PCs, PC Audio Software, and Me

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Last week a reader contacted me regarding some PC playback software that he claimed was the greatest thing since sliced bread. It was better than any Mac playback software he'd used (although he did not elaborate on what Mac software he'd used in the past.) I considered his missive for about an hour before writing him back that I was a Mac user and had little to NO interest in trying PC software.

Naturally, this got the letter writer upset. He wondered how I could be a serious audiophile or computer audio specialist if I wasn't willing to try this particular piece of software. He also complained (to my editor) about my curt manner. With 20-20 hindsight, I should have given him a less honest but more socially acceptable "maybe" along the lines of "Thank you for your letter, I'll certainly look into it..." The end of the sentence that would have been left off, would have read, "in 2019..."

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Why am I so against using a PC for computer-based audio? Because, I can't do a review of a piece of PC audio software and expect it to have a similar level of relevance for my readers as reviews of Mac-compatible software. Why? Because, all the parts in a computer audio system affect the final sound quality - hardware, software, interfaces, settings, and environment. And since they all play a part in the final sonic presentation, if I use a Dell PC how much relevance would my findings have for someone using an HP or Sony? If I use Windows 7 what relevance will my findings have for someone still using Vista or Windows XP? I suspect, very little.

And that is the problem. To do a useful review of a piece of PC audio software would require multiple PCs - one from each major manufacturer with capabilities to run all the PC OS. While nothing is impossible with enough time, money, and staff hours, the amount of time and work needed to comprehensively review even a single piece of PC playback software and arrive at a robust assessment would require far more time and effort than reviewing Mac software. Using PCs would require so much time that for a single reviewer it's not practical - most of the software under review would be obsolete by the time the review was completed.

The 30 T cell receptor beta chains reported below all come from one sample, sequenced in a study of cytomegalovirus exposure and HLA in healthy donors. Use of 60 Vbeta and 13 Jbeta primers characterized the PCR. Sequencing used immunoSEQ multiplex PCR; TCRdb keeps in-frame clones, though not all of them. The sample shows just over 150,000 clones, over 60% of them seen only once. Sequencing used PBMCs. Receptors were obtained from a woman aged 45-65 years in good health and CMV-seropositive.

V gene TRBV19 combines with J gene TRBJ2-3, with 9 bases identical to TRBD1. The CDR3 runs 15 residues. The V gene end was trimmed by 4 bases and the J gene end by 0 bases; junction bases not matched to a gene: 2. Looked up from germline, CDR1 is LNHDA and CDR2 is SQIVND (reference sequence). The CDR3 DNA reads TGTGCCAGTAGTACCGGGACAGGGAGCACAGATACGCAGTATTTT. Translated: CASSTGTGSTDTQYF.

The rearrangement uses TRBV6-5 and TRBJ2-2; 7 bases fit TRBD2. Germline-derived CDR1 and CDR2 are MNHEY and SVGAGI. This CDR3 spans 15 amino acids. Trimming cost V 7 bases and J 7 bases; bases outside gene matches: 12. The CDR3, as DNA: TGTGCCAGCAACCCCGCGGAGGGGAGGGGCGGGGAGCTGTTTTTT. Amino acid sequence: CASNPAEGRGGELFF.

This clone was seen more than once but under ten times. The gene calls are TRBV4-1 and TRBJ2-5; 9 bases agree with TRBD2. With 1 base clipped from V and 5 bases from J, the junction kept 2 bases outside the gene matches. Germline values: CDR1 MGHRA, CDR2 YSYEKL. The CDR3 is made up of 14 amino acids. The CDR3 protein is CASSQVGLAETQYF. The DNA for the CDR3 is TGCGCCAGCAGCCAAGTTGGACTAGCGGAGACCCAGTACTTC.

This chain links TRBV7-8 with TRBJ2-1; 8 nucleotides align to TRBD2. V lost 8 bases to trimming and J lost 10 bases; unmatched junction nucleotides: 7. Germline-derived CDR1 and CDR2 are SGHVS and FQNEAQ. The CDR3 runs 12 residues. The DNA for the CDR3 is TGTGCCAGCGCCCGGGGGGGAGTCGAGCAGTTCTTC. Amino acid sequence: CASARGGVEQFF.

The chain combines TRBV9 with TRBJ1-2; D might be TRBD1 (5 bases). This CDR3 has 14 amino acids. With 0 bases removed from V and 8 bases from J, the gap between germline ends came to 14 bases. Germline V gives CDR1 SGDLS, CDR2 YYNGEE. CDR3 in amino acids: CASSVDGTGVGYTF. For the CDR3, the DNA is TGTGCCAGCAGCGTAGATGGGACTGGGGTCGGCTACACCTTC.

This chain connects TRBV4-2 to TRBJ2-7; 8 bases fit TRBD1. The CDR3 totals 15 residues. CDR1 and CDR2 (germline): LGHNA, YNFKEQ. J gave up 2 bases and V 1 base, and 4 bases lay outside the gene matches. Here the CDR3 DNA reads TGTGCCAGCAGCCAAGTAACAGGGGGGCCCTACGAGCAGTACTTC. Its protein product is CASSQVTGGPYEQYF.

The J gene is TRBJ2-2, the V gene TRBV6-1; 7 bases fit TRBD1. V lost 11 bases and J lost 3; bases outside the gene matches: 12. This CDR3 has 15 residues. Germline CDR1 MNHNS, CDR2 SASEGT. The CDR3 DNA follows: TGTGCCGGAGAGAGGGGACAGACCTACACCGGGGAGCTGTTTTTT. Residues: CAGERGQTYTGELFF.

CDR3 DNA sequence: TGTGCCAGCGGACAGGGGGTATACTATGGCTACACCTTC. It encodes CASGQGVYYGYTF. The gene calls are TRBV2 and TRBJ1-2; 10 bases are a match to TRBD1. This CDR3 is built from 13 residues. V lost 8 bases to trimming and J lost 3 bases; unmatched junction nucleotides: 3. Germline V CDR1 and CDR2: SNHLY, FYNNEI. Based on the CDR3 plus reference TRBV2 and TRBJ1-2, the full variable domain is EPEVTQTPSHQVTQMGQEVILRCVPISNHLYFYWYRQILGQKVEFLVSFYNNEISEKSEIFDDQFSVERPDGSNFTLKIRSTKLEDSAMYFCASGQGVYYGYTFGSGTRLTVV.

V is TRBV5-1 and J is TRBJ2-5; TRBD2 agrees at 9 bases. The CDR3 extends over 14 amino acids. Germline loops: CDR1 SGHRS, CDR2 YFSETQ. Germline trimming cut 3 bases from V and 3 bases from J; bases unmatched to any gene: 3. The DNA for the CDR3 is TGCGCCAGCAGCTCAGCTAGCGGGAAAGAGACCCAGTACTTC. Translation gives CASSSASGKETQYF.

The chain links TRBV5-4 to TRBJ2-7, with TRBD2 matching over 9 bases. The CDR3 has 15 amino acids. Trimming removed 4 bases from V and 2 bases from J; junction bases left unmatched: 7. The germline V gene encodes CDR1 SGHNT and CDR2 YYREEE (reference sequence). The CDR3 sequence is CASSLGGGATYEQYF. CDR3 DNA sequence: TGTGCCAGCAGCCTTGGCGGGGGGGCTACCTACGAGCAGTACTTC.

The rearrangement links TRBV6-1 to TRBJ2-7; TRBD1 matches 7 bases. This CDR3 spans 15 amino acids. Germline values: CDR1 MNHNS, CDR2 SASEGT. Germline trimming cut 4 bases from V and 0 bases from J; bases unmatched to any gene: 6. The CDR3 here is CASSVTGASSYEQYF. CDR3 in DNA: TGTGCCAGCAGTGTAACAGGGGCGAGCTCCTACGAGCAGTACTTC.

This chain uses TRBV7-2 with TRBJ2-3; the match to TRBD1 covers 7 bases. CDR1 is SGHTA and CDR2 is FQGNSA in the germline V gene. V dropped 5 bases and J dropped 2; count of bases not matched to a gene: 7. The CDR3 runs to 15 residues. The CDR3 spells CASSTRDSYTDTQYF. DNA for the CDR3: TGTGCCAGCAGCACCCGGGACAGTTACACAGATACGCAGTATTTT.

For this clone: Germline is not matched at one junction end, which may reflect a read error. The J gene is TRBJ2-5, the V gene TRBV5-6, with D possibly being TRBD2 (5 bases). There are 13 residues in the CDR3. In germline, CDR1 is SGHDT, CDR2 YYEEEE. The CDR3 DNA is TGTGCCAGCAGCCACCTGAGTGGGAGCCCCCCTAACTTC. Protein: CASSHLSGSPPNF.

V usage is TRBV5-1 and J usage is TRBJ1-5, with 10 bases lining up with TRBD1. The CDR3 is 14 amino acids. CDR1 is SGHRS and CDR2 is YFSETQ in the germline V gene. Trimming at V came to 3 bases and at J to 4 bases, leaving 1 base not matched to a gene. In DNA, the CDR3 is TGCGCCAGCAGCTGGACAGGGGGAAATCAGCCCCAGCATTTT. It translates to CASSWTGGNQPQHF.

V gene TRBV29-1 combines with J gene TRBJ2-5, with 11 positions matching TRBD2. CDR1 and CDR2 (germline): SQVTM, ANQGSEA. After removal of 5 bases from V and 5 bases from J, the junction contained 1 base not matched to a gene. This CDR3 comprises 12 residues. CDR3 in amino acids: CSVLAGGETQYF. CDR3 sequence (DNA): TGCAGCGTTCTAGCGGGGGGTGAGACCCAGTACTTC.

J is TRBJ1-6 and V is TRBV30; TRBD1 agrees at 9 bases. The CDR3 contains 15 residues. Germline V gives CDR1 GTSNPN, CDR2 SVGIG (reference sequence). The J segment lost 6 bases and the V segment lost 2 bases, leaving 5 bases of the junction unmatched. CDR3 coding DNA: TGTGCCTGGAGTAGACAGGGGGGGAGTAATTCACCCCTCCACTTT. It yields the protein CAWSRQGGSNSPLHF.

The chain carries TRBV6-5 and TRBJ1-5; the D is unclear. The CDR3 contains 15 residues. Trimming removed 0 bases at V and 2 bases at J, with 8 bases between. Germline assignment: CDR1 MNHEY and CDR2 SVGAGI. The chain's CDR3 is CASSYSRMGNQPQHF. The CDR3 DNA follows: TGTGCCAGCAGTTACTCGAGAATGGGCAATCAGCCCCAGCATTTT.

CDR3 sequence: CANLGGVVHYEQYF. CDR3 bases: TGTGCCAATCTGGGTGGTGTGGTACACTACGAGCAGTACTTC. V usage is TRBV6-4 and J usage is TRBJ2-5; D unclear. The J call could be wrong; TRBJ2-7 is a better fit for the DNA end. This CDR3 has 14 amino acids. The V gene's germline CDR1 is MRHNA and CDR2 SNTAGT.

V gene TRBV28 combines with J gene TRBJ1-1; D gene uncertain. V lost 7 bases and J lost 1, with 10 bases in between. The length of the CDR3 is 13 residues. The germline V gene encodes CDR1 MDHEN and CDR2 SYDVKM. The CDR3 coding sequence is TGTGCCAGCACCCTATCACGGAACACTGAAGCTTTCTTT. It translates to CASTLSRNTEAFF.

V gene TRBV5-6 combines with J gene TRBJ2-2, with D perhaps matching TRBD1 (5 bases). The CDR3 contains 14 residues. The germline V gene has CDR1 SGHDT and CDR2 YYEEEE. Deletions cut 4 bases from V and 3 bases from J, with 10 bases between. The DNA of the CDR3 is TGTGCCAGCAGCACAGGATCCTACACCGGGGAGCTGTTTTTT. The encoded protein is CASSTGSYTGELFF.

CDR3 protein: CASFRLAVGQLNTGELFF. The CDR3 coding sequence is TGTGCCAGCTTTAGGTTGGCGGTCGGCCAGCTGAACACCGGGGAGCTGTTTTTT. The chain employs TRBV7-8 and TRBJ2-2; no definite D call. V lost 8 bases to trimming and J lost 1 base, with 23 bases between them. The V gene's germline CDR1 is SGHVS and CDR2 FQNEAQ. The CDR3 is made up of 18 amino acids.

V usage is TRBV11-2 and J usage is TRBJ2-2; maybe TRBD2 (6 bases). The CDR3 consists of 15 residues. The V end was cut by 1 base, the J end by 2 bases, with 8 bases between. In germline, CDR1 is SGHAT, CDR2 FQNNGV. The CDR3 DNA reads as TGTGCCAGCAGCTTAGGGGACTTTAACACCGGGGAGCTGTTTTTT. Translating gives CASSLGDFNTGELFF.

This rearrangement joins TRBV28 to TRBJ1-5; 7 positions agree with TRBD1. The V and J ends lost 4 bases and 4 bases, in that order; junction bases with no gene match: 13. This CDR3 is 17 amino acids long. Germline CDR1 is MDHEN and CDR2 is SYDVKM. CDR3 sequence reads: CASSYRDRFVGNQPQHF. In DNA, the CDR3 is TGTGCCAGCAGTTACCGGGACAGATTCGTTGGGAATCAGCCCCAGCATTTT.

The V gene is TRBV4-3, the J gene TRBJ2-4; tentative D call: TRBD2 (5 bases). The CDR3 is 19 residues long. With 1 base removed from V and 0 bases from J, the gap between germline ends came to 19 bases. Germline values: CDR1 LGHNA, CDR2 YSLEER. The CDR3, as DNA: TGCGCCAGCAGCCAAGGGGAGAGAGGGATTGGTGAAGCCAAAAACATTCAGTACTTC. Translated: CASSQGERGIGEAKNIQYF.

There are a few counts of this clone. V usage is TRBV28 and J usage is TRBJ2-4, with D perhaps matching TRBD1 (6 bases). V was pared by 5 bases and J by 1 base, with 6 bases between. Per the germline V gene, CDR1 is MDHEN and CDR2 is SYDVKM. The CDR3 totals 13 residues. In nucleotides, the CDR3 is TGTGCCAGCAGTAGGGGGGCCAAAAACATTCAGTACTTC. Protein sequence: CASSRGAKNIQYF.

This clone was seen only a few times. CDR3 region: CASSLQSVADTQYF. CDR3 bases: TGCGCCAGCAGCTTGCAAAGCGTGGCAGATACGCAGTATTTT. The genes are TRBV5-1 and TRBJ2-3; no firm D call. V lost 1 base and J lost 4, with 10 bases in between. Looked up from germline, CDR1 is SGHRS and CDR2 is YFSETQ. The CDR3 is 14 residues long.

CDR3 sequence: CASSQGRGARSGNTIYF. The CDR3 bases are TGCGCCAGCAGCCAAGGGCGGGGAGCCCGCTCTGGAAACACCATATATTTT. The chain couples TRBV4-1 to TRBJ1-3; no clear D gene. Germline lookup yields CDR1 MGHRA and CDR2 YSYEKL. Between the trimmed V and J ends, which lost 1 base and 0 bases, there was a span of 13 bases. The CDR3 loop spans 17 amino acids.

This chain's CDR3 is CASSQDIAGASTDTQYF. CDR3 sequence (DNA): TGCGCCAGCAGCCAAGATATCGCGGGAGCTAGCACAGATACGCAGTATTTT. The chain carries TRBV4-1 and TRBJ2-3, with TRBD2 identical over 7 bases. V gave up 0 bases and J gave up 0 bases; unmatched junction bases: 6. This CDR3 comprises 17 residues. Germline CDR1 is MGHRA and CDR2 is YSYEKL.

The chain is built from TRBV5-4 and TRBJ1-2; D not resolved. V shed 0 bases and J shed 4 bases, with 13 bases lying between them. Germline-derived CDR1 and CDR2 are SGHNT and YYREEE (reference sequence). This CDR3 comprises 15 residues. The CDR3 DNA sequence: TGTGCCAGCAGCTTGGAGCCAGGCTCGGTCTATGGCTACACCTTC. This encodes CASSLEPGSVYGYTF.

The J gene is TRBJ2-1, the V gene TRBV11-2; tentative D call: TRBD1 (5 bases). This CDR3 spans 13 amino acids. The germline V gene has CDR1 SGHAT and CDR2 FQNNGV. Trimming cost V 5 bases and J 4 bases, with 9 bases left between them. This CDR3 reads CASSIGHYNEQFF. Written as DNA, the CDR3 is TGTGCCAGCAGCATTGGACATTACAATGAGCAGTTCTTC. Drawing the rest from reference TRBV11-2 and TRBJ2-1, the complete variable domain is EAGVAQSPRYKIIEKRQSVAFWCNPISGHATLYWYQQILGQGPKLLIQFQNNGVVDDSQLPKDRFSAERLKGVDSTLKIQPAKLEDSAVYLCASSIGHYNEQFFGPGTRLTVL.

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The reason I use Apple Macs exclusively for my computer audio system and computer audio reviews is so that my reviews might have greater consistency for my readers. By using a Mac I can limit the number of variables so that my readers stand a far better chance of being able to duplicate my set-up and results, so they can hear the same things that I hear. Instead of sonic conclusions that can only be relevant within the narrow range of a specifically-configured PCs, with the Mac I can begin to arrive at more universal assessments that have a greater degree of relevance and value for my readers.

And that's why I don't review computer audio for the PC...

 

 

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